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QUESTION 3: OCCUPATIONAL HEALTH AND SAFETY 3.1 3.2 Any unsafe acts e.g. working on live installations Any unsafe conditions e.g. No CO2 fire extinguishers Exposed electrical conductors 3.4 (1)

(1)

3.3 Switch off the supply immediately. If you are unable to switch off the supply, pull or push the victim away from the point of shock using an insulated item. Do not use your bare hands. Apply first-aid or get a trained person to do it. (4)

Any good housekeeping rules e.g. Beware of wet areas and moisture, To avoid shock use electric tools only if the floor and surroundings are dry. Always disconnect the power from a tool when not in use. This will prevent any fault occurring when equipment is not in use i.e. a short circuit (4) [10]

QUESTION 4: THREE-PHASE AC GENERATION 4.1 4.2 R Connect power factor correcting capacitors in parallel with the motor (1)

120

Y (4)

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DoE/November 2008

4.3

4.3.1

I Ph = I L = 8A
4.3.2
VPh = = VL 3 415


(2)


(3)

3 = 242 V

[10] QUESTION 5: R, L AND C CIRCUITS 5.1 The reading on the ammeter will decrease because at resonance the impedance is at a minimum. When the frequency is changed from the resonance frequency the impedance will increase. The meter labelled V1 measures the voltage across the resistor. When the frequency is changed, the current flowing through the circuit will decrease, which means the voltage drop across the resistor will decrease as well V2 will increase because inductive reactance is proportional to the frequency. As the frequency increases, the inductive reactance will also increase thus increasing the voltage drop across the inductor V3 will decrease because capacitive reactance is inversely proportional to the frequency. As the frequency increases, the capacitive reactance will also decrease thus decreasing the voltage drop across the capacitor. (8) 5.2 5.2.1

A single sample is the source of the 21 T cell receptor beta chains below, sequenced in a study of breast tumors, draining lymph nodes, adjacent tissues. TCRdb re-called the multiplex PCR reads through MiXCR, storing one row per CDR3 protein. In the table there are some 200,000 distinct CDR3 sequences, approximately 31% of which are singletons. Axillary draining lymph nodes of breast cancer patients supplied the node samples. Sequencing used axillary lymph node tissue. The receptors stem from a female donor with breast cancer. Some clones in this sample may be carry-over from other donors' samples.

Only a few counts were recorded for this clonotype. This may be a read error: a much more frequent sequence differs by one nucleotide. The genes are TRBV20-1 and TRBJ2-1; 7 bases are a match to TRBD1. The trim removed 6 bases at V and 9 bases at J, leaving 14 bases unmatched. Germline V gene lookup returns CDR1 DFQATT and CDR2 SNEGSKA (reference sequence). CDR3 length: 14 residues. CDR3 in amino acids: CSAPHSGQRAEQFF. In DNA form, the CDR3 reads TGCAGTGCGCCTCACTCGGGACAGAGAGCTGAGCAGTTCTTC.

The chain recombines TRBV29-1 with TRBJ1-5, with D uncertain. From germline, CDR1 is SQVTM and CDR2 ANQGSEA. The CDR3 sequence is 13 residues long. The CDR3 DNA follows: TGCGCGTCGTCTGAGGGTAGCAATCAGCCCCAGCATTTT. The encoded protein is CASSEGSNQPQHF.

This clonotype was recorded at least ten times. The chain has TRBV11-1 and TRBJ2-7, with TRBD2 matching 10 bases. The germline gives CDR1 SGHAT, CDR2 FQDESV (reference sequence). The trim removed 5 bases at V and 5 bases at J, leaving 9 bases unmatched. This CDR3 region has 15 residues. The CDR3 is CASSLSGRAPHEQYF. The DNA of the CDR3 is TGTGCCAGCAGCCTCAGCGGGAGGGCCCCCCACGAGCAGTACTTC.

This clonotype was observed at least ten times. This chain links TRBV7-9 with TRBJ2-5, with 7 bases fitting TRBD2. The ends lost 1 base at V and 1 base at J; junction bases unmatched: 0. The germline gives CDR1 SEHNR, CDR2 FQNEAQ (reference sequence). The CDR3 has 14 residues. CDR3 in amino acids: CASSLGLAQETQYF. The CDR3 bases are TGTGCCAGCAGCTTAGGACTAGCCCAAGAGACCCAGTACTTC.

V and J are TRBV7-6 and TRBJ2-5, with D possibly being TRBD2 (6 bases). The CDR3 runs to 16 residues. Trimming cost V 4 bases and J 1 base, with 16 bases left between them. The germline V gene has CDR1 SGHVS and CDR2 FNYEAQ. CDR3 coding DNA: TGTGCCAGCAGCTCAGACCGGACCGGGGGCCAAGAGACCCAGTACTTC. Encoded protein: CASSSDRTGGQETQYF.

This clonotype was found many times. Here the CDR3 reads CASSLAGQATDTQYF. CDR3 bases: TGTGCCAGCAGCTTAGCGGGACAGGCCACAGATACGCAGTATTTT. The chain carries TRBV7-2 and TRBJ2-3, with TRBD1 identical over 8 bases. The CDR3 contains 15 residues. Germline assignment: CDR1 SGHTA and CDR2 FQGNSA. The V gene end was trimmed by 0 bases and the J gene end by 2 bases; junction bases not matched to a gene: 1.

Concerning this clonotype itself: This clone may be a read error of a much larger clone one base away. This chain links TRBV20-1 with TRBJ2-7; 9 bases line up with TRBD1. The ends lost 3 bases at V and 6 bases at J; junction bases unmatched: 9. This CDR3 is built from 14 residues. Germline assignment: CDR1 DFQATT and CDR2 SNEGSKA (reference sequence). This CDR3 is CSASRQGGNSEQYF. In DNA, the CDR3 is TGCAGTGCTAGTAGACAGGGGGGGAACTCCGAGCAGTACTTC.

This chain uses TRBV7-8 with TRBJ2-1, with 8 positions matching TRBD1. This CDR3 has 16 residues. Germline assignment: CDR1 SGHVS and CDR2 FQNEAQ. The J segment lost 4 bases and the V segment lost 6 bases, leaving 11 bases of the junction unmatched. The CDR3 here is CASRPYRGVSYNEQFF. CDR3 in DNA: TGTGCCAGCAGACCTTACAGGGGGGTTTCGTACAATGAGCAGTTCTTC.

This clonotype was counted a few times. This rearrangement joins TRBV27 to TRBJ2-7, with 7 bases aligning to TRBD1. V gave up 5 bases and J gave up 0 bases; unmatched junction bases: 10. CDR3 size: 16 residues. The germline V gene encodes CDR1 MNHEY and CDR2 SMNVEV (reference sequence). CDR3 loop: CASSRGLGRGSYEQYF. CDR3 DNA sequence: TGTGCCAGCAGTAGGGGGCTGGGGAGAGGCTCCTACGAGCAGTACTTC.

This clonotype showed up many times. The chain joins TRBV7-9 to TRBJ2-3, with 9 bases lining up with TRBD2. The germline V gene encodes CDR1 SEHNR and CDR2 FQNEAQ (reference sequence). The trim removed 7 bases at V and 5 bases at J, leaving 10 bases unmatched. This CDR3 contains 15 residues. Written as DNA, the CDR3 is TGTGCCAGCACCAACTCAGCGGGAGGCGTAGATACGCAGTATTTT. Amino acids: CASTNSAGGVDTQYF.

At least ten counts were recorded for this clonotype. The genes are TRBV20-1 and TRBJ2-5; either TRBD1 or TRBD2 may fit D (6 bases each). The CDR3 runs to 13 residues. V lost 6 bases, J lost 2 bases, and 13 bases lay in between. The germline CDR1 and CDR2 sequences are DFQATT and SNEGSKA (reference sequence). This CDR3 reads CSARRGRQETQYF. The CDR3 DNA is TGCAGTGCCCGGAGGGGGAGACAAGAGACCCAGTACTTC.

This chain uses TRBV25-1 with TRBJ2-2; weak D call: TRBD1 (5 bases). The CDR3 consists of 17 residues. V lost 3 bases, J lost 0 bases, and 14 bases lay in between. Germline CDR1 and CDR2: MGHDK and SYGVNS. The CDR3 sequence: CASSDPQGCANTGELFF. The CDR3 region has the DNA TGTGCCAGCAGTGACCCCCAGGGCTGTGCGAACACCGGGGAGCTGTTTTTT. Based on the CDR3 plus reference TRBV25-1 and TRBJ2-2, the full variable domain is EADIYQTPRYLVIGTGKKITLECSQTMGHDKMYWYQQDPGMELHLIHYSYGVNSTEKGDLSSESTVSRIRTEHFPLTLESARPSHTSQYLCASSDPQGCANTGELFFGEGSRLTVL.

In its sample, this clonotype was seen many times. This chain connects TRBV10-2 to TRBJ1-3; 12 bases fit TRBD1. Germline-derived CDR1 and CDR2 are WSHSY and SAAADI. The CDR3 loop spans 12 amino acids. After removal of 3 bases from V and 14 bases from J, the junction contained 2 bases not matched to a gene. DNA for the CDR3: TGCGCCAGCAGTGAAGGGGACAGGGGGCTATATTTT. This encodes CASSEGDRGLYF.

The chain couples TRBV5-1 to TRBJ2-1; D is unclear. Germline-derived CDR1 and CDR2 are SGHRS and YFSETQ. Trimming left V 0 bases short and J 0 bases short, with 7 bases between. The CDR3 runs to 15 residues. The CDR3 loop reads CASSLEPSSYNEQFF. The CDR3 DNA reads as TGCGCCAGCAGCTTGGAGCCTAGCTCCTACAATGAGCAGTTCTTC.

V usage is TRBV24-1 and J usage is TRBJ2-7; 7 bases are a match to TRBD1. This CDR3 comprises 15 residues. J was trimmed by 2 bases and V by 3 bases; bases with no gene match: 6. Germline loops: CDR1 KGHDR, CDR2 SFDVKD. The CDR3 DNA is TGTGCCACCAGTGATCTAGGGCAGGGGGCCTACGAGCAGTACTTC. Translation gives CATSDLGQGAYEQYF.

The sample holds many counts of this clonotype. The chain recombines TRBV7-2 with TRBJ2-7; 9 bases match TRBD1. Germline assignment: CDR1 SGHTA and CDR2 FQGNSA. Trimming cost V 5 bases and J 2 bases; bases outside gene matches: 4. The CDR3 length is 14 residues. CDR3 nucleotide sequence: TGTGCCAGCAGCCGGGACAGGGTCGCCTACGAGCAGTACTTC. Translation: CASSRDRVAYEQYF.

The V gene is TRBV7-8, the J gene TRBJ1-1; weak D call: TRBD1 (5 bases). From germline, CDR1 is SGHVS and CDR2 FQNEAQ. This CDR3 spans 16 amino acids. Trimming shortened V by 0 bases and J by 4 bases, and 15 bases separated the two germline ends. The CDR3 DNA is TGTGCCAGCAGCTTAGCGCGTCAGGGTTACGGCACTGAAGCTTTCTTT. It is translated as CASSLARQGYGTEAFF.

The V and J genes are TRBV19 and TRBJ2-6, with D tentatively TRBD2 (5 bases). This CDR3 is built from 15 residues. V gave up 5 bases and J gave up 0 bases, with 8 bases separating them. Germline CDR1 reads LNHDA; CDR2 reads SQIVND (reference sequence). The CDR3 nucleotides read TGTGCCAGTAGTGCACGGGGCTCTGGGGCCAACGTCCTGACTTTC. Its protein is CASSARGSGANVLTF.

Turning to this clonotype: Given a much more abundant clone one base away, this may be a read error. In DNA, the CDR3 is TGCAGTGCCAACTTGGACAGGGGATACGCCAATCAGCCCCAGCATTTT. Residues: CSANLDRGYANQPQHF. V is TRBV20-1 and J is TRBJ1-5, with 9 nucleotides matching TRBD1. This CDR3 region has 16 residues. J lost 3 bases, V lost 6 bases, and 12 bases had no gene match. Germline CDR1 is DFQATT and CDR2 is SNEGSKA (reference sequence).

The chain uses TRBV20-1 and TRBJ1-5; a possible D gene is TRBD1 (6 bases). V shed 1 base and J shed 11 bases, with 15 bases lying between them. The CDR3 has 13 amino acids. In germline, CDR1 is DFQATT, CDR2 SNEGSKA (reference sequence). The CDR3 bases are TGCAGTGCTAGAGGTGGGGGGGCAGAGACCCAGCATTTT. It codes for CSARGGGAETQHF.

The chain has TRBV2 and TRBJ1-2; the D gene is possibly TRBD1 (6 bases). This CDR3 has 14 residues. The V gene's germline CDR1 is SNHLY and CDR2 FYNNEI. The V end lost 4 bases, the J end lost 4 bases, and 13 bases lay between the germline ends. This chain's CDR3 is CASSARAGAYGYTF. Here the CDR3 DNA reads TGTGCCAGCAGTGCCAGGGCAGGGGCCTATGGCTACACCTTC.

IR =

V R 240 = 50 = 4 .8 A


(3)

IL =

V 2fL 240 = 2xx50 x0.15 = 5 .1 A


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(3)

IC = 2fCV = 2xx50 x 47 x10 6 x 240 = 3.54 A


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(3)

Electrical Technology